Boo Weekley views the bright side at Honda Classic

Boo Weekley teed off at the Honda Classic at 6:45 a.m. Thursday as the pre-dawn darkness faded. The last Boo Weekley Honda Classic round anybody remembers ended in near darkness of sunset.

And that’s not right. Because Weekley doesn’t dwell on the dark side of things. In fact, if not for the sunny, genial way he’s treated people around the PGA Tour over the years, he might not be on it now.

“I’ve got fond memories of here,” Weekley said of PGA National after his 4-under-par 66 on Thursday. “I’ve got one bad one, but other than that, it’s all good. But, really, it wasn’t a bad one. I just choked. That’s the bottom line. I have a 3-footer to win, and I just choked.”

That was 2007, the Honda’s first year at PGA National after four years across the street at Mirasol. In one of the most memorable Honda Classic finishes, Weekley came to the 18th green just needing to two-putt the last 30 feet for a par to win his first PGA event. He pushed the second putt, the 3-footer, past the hole. Mark Wilson won a four-player Monday playoff.

Weekley went on to win the first of two consecutive Verizon Heritage tournaments a month later. But much like another PGA golfer whose last name starts with ‘W’ — and who sits four shots behind Weekley going into Friday’s second round — the last couple of years haven’t been as good as 2007 and 2008 were to Weekley.

Weekley sank to 116th on the money list in 2010. He fell to 180th on the money list in 2011 as he missed the cut in 11 of 23 events. He missed 12 of 25 last year but managed four top 10s to get up to 111th on the money list. To get into events last year, he often needed sponsor exemptions.

“It’s tough when you have to write letters,” Weekley said. “And, thank the good Lord that I have been friendly enough and been an outgoing guy to a lot of these tournaments. I’ve done about everything they’ve asked me to do, so they let me in like last year, because I was playing on all sponsor exemptions. I got in enough just to keep my [PGA] card. It’s an honor to be able to say that they called up me up and asked me to play that many times.”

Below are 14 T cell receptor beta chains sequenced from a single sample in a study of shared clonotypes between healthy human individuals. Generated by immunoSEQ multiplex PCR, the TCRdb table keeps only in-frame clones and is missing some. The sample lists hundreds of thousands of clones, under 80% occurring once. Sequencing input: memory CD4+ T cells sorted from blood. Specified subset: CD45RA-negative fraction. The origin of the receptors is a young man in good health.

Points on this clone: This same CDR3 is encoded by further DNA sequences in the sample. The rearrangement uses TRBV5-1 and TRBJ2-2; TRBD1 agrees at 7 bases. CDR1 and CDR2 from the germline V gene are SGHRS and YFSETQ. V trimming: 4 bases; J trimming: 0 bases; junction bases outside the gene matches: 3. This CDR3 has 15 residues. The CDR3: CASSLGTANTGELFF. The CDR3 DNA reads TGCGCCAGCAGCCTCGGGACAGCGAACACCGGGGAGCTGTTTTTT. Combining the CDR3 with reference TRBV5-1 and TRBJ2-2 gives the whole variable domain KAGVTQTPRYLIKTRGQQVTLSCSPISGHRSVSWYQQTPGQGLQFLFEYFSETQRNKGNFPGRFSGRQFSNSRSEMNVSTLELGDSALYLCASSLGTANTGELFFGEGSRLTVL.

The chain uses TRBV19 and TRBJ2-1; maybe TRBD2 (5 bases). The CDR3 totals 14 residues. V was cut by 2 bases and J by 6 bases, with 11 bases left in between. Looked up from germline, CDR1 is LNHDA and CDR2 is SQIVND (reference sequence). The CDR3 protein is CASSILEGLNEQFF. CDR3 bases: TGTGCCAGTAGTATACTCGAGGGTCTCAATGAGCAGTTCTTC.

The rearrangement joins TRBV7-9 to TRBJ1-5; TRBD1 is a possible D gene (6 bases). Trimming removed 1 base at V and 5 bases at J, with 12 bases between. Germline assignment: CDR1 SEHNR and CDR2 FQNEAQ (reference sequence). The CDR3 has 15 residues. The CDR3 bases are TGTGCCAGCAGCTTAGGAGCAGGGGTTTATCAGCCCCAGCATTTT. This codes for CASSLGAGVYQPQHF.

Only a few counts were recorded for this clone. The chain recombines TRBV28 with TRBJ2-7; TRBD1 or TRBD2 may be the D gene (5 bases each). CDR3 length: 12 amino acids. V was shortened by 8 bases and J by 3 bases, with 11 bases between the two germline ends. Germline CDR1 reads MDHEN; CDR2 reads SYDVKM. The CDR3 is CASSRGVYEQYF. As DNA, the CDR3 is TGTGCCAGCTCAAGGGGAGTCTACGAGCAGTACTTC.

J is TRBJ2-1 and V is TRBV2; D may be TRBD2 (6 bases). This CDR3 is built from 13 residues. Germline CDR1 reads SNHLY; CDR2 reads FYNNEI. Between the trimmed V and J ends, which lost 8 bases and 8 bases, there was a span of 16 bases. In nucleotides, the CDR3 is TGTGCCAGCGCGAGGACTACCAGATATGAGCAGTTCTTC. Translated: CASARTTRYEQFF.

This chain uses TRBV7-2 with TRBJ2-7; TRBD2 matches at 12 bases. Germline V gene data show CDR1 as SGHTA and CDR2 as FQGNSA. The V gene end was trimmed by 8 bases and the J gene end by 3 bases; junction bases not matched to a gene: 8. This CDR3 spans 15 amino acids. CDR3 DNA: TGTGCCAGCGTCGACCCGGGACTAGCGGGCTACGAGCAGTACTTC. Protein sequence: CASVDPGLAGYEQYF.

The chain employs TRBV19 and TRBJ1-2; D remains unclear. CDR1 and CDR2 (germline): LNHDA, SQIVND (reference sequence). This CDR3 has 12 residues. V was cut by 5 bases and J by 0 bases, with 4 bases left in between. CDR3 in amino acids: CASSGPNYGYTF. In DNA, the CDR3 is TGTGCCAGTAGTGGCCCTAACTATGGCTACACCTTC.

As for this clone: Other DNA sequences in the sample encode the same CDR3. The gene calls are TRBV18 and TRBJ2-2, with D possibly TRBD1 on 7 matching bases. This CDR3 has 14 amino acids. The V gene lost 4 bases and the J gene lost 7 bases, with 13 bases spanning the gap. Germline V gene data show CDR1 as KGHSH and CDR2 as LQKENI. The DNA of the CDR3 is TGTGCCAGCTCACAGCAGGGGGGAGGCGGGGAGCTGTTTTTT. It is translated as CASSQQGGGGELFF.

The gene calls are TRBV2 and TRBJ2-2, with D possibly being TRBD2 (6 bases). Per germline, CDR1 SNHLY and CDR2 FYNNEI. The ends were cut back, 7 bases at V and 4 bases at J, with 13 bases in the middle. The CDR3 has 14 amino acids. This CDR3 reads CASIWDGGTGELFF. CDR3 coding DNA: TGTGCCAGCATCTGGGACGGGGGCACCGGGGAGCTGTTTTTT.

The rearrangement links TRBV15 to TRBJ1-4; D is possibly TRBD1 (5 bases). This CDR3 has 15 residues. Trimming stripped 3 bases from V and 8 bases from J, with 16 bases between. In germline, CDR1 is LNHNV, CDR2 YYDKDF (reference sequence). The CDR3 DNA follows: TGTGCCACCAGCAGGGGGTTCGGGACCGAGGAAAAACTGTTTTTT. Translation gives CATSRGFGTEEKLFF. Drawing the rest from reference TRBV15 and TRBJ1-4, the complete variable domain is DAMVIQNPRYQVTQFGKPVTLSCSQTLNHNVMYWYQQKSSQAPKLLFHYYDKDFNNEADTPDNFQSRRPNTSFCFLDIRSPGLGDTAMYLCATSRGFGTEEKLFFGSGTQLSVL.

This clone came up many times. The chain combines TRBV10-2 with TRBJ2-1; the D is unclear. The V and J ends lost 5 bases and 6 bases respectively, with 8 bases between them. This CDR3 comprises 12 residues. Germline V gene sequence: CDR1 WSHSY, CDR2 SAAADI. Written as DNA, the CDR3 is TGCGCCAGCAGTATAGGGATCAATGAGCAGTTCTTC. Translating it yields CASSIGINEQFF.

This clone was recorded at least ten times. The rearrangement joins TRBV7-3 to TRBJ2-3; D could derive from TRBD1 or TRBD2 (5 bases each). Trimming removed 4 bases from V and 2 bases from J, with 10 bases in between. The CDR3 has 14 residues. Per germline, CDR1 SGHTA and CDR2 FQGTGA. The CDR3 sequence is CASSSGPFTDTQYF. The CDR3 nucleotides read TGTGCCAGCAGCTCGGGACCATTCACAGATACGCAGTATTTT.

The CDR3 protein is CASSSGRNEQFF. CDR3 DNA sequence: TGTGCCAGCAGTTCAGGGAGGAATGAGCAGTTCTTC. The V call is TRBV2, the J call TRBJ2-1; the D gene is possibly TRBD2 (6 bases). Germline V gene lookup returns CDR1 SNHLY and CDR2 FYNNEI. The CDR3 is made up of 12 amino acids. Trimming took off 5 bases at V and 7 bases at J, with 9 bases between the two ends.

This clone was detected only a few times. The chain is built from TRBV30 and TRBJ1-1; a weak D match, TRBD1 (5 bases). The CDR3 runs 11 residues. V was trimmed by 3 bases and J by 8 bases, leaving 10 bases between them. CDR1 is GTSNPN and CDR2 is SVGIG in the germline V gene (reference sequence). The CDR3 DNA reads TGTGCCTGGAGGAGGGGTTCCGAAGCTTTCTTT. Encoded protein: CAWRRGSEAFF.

Though being so affable worked out, it wasn’t strategic.

“I’m an outgoing guy,” he said. “I enjoy people. My dad was a pharmacist and I grew up with people coming and going in the business that he ran. So, you kind of learn to mingle with everybody. Doesn’t matter if they’re rich or poor, you can hang out with whoever.”

In contrast to his sleek peers who glide with such smooth style and seem to be modeling golf wear while demonstrating golf clubs, Weekley looks like a regular guy enjoying a Saturday morning 18-hole escape. Others donned solid color shirt-and-sweater combinations in Thursday’s early chill. Weekley swaggered about in a striped short-sleeve shirt usually not recommended for the almost-40 spreading opulence.

If the panhandle Florida native — and big University of Alabama fan — is on a magazine cover, it would be Field & Stream. Weekley did an alligator call at a gator hanging out in the pond splitting Nos. 14 and 15. He says often focusing on golf now will allow him all the time he wants later to shoot turkey (or whatever’s in season).

Describing the slowing of his whole putting procedure, Weekley said: “Kind of like when I’m shooting my guns long range; I have to take a deep breath and exhale, blow it out and then pull the trigger. Scott Hamilton, my coach, he’s kind of helped me on that side to get it more natural where it just flows instead of just sitting there, you tense up.”

Life on the brink defines pressure. Wes Welker dropped a key fourth-quarter pass in the Super Bowl for New England. New England likely will sign Welker to a nice, fat, new contract 14 months later. If a No. 4 wide receiver for the Dolphins drops the same pass in the fourth quarter of a regular-season game, his NFL career could be done 14 hours later.

I once talked to a PGA Tour player who had worked his way up from the lower-rung tours. He said there’s no more pressure playing for the big check at a PGA Tour event than playing any event “when you’re not making money and you need to make money.”

While acknowledging the week-to-week pressure and the uncertainty in planning a schedule, Weekley said: “I didn’t feel like I had a lot of pressure because the worst thing that can happen is I go back to the Tour and play my way back again.”

That’s the sunny way to look at things.

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